The closest approach to such an agency was the Procurement and Assignment Service, which could, and did, fix the minimum physician-civilian popu-


lation ratio that must be maintained in any given area. This Service, however, operated under decided limitations. For one thing, it could neither compel physicians who were in excess of minimum requirements in any area to serve the Government nor could it determine how physicians recruited for military and other public service were to be divided among claimant agencies. About the only power the Service exerted over these agencies was to prevent them, in the course of their recruiting efforts, from encroaching upon the minimum physician-population ratios which it had established. Within that limit, it was of considerable assistance in obtaining volunteers.

The Procurement and Assignment Service was further handicapped by the fact that it could not compel civilian practitioners to move from areas of lesser need to those of greater need. All that it could do in this respect was to use persuasion, and persuasion was, in many instances, much less than what the situation called for. The Surgeon General contended, and correctly, that the real source of complaints about inadequate civilian medical care was not the inroads of the Armed Forces upon the professional supply but the concentration of physicians in some parts of the country far above the minimum established by the Procurement and Assignment Service and the inability of that Service to distribute them equitably.

On the other hand, while the Procurement and Assignment Service saw to it, within the limitations just mentioned, that medical service was in adequate supply for civilian communities, many were of the opinion that its assistance to the military left much to be desired. Attempts of the Armed Forces to obtain a draft of physicians under special rules came to nothing, chiefly because of the opposition of this Service, whose successful resistance to this policy demonstrated that such powers of compulsion as it possessed were chiefly directed against the military. It proved able not only to prevent the armed services from recruiting physicians on a voluntary basis beyond the limits it had established but also proved able to enjoin them from drafting physicians even within these limits.

In short, the Selective Service System was the only agency with power to compel physicians to enter the Armed Forces, and its authority was limited to persons within the general draft age, which meant that it could not affect a very large number of the physicians in the United States. The effectiveness of the Selective Service System was further limited by the hesitancy of local draft boards in drafting physicians, even within the specified age group.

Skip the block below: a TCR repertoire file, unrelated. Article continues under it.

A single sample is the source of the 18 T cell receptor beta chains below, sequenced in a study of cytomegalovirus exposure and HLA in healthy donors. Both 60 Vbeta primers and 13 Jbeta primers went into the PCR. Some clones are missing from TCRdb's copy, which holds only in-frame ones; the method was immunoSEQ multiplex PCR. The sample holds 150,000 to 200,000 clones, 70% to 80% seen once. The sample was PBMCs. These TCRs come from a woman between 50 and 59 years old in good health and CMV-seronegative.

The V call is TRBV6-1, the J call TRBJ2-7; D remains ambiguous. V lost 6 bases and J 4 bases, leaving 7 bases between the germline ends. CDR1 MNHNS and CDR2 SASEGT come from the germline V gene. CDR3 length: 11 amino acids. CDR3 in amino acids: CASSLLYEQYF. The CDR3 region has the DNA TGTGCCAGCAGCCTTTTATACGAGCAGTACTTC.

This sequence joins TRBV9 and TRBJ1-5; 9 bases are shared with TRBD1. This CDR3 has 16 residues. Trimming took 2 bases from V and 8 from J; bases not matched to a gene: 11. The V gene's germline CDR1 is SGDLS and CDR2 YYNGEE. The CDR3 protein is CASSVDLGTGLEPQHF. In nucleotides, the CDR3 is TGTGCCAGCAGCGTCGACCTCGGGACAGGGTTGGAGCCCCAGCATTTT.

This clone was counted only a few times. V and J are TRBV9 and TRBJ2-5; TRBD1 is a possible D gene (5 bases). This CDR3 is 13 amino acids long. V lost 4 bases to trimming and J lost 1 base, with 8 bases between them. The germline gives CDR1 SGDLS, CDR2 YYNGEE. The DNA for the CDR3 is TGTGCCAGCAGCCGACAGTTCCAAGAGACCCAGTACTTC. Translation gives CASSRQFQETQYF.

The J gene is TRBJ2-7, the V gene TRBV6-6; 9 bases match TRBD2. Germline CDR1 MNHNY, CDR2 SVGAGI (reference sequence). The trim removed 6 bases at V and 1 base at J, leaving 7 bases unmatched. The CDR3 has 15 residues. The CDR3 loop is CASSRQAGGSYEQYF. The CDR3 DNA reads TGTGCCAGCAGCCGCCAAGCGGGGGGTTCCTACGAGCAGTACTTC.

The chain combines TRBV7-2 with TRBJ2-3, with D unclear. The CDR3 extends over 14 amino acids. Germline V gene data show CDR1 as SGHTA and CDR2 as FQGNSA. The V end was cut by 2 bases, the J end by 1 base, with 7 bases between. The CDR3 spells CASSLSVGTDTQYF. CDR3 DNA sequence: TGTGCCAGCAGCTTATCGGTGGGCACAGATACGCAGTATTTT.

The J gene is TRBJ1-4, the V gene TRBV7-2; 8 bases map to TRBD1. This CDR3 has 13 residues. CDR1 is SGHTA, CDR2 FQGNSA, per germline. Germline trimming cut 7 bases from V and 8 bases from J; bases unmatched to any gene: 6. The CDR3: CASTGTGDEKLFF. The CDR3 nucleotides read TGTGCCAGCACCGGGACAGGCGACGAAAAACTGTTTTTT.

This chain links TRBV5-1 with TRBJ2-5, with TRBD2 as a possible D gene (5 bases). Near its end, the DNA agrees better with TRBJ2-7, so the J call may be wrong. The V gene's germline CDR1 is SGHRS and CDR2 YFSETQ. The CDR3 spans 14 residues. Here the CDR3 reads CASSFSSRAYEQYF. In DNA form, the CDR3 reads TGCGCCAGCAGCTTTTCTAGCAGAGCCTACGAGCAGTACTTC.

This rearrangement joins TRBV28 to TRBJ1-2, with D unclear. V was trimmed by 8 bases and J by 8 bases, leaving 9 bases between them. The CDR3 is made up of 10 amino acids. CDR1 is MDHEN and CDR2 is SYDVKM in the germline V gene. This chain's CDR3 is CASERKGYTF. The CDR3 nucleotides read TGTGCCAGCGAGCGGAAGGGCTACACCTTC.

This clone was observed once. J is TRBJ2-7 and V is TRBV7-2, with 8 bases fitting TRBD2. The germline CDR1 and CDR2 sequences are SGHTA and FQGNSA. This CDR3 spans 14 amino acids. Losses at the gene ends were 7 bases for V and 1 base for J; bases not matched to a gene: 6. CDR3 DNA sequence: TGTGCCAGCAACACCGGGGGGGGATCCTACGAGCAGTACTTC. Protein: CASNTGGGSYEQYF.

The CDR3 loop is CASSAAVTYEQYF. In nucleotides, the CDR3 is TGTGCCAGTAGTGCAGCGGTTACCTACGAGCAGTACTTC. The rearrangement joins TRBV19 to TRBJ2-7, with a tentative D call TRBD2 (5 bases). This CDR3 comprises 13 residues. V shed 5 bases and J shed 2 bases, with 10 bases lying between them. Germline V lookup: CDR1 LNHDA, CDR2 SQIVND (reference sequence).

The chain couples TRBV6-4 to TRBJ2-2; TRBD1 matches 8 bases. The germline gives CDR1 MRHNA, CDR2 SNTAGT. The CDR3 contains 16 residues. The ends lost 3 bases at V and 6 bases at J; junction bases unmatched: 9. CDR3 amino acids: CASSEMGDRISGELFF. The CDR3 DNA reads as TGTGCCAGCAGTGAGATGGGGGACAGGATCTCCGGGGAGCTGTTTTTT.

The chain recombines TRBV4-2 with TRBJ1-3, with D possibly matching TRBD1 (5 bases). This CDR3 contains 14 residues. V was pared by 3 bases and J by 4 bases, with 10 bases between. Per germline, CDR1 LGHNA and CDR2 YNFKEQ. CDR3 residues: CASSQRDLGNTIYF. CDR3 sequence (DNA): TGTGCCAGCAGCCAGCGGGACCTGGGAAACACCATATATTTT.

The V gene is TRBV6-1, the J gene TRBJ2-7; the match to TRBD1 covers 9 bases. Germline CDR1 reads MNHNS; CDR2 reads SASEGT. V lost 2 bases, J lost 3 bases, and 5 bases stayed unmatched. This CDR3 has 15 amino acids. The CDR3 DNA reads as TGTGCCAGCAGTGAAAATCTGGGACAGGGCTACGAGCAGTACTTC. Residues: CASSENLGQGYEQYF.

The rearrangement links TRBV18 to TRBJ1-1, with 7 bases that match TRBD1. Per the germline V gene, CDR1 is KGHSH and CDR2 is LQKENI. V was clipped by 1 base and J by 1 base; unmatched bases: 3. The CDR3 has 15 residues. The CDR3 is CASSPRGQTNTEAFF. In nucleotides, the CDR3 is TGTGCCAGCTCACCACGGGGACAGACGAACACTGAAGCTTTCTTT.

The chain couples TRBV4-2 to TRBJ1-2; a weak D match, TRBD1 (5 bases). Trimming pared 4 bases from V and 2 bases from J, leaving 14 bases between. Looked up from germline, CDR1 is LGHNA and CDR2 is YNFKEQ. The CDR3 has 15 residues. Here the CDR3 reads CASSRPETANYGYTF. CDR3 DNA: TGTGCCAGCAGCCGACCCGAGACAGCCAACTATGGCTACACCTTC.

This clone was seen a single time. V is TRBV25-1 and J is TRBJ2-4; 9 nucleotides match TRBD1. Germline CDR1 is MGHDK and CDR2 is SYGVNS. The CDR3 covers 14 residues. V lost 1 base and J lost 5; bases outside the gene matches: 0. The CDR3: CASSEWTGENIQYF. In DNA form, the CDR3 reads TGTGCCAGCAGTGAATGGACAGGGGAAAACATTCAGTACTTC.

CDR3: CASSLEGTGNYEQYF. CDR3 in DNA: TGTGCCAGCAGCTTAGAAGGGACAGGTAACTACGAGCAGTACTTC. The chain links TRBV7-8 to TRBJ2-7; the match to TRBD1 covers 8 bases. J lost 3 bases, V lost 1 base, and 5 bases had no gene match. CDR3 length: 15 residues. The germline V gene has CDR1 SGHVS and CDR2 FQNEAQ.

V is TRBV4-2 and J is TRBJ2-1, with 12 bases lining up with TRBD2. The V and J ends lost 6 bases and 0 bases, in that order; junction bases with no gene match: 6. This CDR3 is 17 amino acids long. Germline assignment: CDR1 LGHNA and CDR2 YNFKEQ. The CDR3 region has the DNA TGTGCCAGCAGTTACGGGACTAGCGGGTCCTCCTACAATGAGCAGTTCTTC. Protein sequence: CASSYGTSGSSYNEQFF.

Procurement difficulties continued into the postwar period. When the war ended, large numbers of casualties were in Army hospitals in the Zone of Interior, as well as overseas, many of them still to receive definitive treatment and many of them requiring specialized care. Yet this was the very time that tremendous pressure was brought upon The Surgeon General for the early, and sometimes the immediate, release of physicians, not only by civilian groups and communities, but also by members of the U.S. Congress.

It would be unfair to end this foreword on such a note. It is true that conflicts and misunderstandings were numerous and that they persisted


throughout the war, but it is equally true that working cooperation and the desire to get on with the job generally prevailed on local levels. It was an enormous task to assemble the Medical Corps and allied medical services; to utilize them to the best purposes during the war; to accomplish this task with as little disruption of civilian medical service as possible; and then to return these personnel to civilian life. The task was, nonetheless, carried out competently and sometimes brilliantly, and the U.S. Army received from its Medical Department the best medical service an army at war had ever known.

No history of the personnel, including civilian employees, of the U.S. Army Medical Department in World War II would be complete without testimony to their skill, loyalty and devotion, both as a group and as individuals. Officers and enlisted personnel, those who were in the Regular Army and those who entered service from civilian life, gave of themselves unstintingly throughout the entire war. They shared the dangers of combat. Many of them were wounded. Some of them lost their lives. To each of those who served, the U.S. Army Medical Department, the U.S. Army, and the Nation will be forever indebted.

LEONARD D. HEATON, 
Lieutenant General, 
The Surgeon General.

RETURN TO TABLE OF CONTENTS